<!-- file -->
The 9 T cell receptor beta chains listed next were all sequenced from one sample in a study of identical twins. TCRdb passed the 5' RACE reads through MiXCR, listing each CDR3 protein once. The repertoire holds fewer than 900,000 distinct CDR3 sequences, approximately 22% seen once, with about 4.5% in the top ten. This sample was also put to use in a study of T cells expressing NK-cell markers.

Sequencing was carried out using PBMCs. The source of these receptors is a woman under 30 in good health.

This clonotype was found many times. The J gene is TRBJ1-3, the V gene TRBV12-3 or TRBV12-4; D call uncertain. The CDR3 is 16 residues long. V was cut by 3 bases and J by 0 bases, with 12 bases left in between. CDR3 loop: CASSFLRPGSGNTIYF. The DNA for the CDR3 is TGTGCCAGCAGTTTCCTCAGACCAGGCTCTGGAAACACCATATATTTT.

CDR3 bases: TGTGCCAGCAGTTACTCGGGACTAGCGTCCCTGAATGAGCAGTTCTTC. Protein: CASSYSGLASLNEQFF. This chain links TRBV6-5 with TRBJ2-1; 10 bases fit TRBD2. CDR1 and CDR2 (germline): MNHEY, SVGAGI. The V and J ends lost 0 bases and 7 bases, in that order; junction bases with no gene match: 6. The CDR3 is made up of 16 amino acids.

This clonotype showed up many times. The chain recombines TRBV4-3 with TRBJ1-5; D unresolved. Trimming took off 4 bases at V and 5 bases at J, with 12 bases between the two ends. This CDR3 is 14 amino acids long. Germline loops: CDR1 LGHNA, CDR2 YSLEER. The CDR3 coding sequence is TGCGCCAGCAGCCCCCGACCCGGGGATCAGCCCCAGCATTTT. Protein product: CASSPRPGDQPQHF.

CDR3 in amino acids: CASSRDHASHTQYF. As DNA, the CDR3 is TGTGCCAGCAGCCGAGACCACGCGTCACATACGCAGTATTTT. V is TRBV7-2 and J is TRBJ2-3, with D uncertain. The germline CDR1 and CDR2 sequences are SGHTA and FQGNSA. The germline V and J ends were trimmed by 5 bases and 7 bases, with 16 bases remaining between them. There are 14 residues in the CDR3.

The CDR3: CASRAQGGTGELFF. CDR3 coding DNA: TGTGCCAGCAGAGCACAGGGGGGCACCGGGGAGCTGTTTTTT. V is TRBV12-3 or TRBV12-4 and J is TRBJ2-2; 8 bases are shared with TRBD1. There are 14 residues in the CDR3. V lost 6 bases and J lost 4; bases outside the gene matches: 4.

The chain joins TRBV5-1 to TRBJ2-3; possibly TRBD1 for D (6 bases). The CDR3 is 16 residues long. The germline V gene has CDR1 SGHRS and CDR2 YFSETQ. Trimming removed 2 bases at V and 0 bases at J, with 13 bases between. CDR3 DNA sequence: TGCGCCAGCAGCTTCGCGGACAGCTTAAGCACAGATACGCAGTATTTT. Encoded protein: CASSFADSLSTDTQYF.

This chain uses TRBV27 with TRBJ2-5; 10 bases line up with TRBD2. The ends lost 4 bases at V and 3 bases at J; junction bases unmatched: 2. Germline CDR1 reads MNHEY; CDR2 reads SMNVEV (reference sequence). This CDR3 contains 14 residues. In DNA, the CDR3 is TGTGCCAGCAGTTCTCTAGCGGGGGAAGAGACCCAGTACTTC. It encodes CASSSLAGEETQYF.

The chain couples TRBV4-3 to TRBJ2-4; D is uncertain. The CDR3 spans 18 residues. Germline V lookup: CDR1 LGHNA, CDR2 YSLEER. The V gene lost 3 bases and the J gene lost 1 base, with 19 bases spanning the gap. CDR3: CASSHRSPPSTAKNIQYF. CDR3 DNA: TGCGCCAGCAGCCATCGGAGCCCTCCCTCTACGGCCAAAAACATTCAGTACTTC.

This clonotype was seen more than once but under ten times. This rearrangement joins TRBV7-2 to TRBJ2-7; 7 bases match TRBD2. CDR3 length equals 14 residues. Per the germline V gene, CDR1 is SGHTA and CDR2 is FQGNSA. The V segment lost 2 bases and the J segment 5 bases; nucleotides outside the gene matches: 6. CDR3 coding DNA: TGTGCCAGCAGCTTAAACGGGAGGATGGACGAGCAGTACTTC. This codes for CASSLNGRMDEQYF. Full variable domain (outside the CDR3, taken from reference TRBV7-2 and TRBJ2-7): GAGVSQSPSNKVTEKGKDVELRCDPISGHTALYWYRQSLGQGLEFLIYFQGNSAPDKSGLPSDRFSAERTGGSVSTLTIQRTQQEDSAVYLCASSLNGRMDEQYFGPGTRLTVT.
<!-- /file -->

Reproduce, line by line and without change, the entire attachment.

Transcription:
The 9 T cell receptor beta chains listed next were all sequenced from one sample in a study of identical twins. TCRdb passed the 5' RACE reads through MiXCR, listing each CDR3 protein once. The repertoire holds fewer than 900,000 distinct CDR3 sequences, approximately 22% seen once, with about 4.5% in the top ten. This sample was also put to use in a study of T cells expressing NK-cell markers.

Sequencing was carried out using PBMCs. The source of these receptors is a woman under 30 in good health.

This clonotype was found many times. The J gene is TRBJ1-3, the V gene TRBV12-3 or TRBV12-4; D call uncertain. The CDR3 is 16 residues long. V was cut by 3 bases and J by 0 bases, with 12 bases left in between. CDR3 loop: CASSFLRPGSGNTIYF. The DNA for the CDR3 is TGTGCCAGCAGTTTCCTCAGACCAGGCTCTGGAAACACCATATATTTT.

CDR3 bases: TGTGCCAGCAGTTACTCGGGACTAGCGTCCCTGAATGAGCAGTTCTTC. Protein: CASSYSGLASLNEQFF. This chain links TRBV6-5 with TRBJ2-1; 10 bases fit TRBD2. CDR1 and CDR2 (germline): MNHEY, SVGAGI. The V and J ends lost 0 bases and 7 bases, in that order; junction bases with no gene match: 6. The CDR3 is made up of 16 amino acids.

This clonotype showed up many times. The chain recombines TRBV4-3 with TRBJ1-5; D unresolved. Trimming took off 4 bases at V and 5 bases at J, with 12 bases between the two ends. This CDR3 is 14 amino acids long. Germline loops: CDR1 LGHNA, CDR2 YSLEER. The CDR3 coding sequence is TGCGCCAGCAGCCCCCGACCCGGGGATCAGCCCCAGCATTTT. Protein product: CASSPRPGDQPQHF.

CDR3 in amino acids: CASSRDHASHTQYF. As DNA, the CDR3 is TGTGCCAGCAGCCGAGACCACGCGTCACATACGCAGTATTTT. V is TRBV7-2 and J is TRBJ2-3, with D uncertain. The germline CDR1 and CDR2 sequences are SGHTA and FQGNSA. The germline V and J ends were trimmed by 5 bases and 7 bases, with 16 bases remaining between them. There are 14 residues in the CDR3.

The CDR3: CASRAQGGTGELFF. CDR3 coding DNA: TGTGCCAGCAGAGCACAGGGGGGCACCGGGGAGCTGTTTTTT. V is TRBV12-3 or TRBV12-4 and J is TRBJ2-2; 8 bases are shared with TRBD1. There are 14 residues in the CDR3. V lost 6 bases and J lost 4; bases outside the gene matches: 4.

The chain joins TRBV5-1 to TRBJ2-3; possibly TRBD1 for D (6 bases). The CDR3 is 16 residues long. The germline V gene has CDR1 SGHRS and CDR2 YFSETQ. Trimming removed 2 bases at V and 0 bases at J, with 13 bases between. CDR3 DNA sequence: TGCGCCAGCAGCTTCGCGGACAGCTTAAGCACAGATACGCAGTATTTT. Encoded protein: CASSFADSLSTDTQYF.

This chain uses TRBV27 with TRBJ2-5; 10 bases line up with TRBD2. The ends lost 4 bases at V and 3 bases at J; junction bases unmatched: 2. Germline CDR1 reads MNHEY; CDR2 reads SMNVEV (reference sequence). This CDR3 contains 14 residues. In DNA, the CDR3 is TGTGCCAGCAGTTCTCTAGCGGGGGAAGAGACCCAGTACTTC. It encodes CASSSLAGEETQYF.

The chain couples TRBV4-3 to TRBJ2-4; D is uncertain. The CDR3 spans 18 residues. Germline V lookup: CDR1 LGHNA, CDR2 YSLEER. The V gene lost 3 bases and the J gene lost 1 base, with 19 bases spanning the gap. CDR3: CASSHRSPPSTAKNIQYF. CDR3 DNA: TGCGCCAGCAGCCATCGGAGCCCTCCCTCTACGGCCAAAAACATTCAGTACTTC.

This clonotype was seen more than once but under ten times. This rearrangement joins TRBV7-2 to TRBJ2-7; 7 bases match TRBD2. CDR3 length equals 14 residues. Per the germline V gene, CDR1 is SGHTA and CDR2 is FQGNSA. The V segment lost 2 bases and the J segment 5 bases; nucleotides outside the gene matches: 6. CDR3 coding DNA: TGTGCCAGCAGCTTAAACGGGAGGATGGACGAGCAGTACTTC. This codes for CASSLNGRMDEQYF. Full variable domain (outside the CDR3, taken from reference TRBV7-2 and TRBJ2-7): GAGVSQSPSNKVTEKGKDVELRCDPISGHTALYWYRQSLGQGLEFLIYFQGNSAPDKSGLPSDRFSAERTGGSVSTLTIQRTQQEDSAVYLCASSLNGRMDEQYFGPGTRLTVT.